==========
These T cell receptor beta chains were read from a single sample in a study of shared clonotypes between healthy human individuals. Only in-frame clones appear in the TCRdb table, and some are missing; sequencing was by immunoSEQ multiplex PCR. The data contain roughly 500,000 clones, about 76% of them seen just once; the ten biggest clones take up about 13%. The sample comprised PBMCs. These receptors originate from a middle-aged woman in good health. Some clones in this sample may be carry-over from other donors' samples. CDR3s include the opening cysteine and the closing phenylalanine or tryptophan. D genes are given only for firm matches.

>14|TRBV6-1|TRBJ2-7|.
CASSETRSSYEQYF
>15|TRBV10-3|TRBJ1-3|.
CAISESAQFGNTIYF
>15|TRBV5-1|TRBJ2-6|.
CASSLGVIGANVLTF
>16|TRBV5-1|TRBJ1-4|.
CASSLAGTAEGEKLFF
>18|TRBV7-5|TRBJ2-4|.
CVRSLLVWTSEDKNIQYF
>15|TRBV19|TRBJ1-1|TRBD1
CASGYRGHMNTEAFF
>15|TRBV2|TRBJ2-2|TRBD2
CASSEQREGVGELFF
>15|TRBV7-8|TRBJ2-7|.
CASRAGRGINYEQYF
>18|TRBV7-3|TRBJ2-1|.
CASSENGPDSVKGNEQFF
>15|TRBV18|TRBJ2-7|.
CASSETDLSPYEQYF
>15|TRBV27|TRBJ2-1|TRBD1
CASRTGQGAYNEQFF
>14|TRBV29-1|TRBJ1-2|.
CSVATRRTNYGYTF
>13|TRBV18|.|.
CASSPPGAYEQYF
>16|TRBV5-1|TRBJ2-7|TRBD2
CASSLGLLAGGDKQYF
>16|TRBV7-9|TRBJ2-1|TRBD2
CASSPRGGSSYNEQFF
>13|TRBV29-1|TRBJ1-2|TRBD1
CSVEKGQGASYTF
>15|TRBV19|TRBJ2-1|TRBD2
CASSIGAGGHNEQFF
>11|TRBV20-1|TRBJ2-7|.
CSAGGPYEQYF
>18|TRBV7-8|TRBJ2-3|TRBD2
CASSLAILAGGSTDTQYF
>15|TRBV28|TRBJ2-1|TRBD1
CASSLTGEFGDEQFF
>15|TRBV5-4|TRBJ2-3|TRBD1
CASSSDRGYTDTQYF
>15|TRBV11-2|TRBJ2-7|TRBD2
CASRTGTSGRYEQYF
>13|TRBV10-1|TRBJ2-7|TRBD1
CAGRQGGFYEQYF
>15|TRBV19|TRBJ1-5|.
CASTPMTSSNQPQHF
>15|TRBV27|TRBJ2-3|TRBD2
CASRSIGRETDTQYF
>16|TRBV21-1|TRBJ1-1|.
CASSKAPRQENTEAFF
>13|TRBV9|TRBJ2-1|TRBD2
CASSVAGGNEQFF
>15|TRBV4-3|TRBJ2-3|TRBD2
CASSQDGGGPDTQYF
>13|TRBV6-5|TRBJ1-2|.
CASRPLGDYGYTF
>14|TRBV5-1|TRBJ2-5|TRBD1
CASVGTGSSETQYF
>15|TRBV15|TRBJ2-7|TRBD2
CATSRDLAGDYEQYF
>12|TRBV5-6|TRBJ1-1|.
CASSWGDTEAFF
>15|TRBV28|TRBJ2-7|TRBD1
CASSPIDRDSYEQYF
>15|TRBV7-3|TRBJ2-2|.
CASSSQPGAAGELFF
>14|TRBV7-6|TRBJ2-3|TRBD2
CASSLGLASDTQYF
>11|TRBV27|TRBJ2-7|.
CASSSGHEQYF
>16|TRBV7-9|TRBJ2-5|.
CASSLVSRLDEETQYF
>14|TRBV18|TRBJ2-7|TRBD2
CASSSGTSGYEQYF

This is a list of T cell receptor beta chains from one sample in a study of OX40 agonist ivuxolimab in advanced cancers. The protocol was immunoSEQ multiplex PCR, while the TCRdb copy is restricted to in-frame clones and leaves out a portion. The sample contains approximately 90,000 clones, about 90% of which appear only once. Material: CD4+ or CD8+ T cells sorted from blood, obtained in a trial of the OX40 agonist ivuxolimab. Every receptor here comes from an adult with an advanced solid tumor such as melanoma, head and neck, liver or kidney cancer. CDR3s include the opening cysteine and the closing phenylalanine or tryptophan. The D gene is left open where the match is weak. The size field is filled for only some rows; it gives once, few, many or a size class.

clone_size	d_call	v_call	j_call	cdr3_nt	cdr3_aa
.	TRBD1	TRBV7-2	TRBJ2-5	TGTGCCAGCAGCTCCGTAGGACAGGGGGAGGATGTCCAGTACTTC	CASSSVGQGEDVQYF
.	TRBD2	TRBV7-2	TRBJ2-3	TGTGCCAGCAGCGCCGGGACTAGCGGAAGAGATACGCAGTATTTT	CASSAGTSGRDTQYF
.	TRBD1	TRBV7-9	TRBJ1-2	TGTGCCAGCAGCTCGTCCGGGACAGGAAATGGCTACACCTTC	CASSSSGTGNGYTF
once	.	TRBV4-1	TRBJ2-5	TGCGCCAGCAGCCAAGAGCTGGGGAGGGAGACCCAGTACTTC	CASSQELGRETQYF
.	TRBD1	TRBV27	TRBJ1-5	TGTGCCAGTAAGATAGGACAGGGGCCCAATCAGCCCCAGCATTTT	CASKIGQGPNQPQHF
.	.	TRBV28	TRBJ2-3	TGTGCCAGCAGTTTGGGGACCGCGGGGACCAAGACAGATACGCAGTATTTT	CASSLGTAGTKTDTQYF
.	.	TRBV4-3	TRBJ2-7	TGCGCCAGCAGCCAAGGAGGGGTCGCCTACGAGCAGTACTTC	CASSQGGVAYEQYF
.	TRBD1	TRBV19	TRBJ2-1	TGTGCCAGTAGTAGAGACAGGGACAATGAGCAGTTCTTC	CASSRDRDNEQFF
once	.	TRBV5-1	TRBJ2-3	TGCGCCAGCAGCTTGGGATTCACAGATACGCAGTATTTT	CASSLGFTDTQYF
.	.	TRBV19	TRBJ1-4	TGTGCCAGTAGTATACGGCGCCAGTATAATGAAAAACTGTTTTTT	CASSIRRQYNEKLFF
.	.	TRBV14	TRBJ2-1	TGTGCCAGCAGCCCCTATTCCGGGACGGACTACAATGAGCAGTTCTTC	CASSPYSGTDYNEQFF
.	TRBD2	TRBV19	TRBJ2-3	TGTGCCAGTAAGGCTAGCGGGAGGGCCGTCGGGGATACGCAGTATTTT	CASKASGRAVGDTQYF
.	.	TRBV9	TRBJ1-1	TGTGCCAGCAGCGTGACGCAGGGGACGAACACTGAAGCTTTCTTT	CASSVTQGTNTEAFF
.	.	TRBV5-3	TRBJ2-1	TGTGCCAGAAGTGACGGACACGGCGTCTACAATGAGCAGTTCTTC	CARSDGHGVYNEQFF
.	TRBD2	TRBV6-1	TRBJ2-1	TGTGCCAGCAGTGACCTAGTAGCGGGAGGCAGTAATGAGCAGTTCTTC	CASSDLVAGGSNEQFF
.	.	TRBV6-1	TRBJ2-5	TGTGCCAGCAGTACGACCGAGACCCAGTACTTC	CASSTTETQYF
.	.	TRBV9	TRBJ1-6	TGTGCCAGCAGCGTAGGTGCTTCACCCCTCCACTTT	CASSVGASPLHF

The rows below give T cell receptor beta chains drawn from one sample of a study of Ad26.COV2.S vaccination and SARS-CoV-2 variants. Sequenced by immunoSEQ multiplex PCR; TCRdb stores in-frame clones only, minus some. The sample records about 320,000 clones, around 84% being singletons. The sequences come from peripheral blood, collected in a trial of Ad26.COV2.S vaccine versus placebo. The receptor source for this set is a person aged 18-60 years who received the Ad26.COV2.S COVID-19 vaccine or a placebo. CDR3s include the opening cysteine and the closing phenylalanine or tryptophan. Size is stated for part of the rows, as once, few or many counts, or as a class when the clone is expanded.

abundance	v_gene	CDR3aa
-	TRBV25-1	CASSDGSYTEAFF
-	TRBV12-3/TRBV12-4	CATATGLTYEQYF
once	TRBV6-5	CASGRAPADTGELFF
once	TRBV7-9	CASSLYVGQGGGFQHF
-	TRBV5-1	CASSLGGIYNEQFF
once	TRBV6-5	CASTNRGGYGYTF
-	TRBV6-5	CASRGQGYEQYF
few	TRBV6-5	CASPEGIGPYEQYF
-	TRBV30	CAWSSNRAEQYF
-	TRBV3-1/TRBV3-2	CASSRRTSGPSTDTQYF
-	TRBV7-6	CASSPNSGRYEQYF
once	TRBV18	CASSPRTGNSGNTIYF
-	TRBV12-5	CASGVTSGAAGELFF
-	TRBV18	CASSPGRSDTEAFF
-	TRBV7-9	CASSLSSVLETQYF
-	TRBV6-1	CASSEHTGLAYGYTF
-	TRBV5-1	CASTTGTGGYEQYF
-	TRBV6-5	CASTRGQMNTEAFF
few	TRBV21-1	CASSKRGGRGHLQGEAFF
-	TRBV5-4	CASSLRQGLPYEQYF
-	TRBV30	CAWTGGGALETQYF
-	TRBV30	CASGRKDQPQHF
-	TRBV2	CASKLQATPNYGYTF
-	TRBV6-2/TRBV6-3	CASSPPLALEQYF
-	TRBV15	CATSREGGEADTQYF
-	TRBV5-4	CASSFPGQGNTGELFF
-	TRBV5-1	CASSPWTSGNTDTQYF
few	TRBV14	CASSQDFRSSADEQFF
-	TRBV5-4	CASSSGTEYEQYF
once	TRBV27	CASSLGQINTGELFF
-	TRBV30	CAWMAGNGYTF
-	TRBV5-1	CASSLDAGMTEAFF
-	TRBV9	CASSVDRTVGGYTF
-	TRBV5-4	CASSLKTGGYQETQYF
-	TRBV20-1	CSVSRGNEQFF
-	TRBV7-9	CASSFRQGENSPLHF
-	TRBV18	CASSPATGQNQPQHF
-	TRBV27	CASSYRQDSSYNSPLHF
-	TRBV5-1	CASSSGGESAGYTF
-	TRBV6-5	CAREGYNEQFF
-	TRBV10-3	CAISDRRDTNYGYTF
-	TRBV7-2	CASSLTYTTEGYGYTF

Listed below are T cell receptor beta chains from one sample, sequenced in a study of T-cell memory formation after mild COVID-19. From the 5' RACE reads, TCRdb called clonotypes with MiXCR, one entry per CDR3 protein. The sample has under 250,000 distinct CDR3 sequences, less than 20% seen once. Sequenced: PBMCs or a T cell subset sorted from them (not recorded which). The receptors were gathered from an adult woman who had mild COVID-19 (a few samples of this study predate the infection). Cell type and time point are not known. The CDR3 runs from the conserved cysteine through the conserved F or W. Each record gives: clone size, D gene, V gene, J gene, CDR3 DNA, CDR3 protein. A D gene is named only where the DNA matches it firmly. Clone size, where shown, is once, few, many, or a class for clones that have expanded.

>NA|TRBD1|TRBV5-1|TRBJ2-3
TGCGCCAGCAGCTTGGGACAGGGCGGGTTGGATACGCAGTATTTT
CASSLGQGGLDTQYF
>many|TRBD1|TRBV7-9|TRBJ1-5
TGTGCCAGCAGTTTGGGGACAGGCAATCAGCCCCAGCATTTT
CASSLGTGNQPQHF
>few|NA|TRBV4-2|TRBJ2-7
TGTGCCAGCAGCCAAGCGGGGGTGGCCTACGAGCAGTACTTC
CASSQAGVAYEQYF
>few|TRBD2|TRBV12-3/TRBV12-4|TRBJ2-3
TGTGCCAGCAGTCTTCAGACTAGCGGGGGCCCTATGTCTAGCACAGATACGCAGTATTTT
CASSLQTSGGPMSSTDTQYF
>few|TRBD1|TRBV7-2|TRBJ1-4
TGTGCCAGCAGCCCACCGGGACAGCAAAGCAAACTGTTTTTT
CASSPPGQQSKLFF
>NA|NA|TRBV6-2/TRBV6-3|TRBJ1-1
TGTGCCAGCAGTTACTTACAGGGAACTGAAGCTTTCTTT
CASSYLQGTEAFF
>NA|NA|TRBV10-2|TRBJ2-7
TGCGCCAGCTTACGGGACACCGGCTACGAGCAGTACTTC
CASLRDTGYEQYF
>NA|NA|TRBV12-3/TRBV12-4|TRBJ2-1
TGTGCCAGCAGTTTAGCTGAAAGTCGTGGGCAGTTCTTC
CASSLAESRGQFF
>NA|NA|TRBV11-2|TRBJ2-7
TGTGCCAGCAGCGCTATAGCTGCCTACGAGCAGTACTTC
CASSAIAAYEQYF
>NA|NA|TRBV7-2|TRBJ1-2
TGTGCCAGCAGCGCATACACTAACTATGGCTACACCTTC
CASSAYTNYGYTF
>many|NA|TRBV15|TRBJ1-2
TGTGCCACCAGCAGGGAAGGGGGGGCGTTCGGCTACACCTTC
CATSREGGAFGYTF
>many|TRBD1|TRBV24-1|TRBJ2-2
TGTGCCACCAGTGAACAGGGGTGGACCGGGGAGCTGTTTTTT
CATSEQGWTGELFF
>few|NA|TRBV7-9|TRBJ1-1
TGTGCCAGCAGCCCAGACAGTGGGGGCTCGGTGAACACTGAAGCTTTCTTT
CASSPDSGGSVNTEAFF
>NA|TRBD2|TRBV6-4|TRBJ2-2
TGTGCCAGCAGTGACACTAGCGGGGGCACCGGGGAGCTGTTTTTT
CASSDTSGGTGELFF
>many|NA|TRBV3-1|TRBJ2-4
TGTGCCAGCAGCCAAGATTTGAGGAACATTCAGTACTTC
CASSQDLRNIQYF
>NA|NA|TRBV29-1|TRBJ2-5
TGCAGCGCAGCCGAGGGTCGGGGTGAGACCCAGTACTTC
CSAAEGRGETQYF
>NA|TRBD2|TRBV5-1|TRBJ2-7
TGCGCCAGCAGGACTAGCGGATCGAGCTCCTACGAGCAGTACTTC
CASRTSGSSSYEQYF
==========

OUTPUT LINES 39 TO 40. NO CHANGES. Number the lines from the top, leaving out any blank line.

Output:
CASSLAILAGGSTDTQYF
>15|TRBV28|TRBJ2-1|TRBD1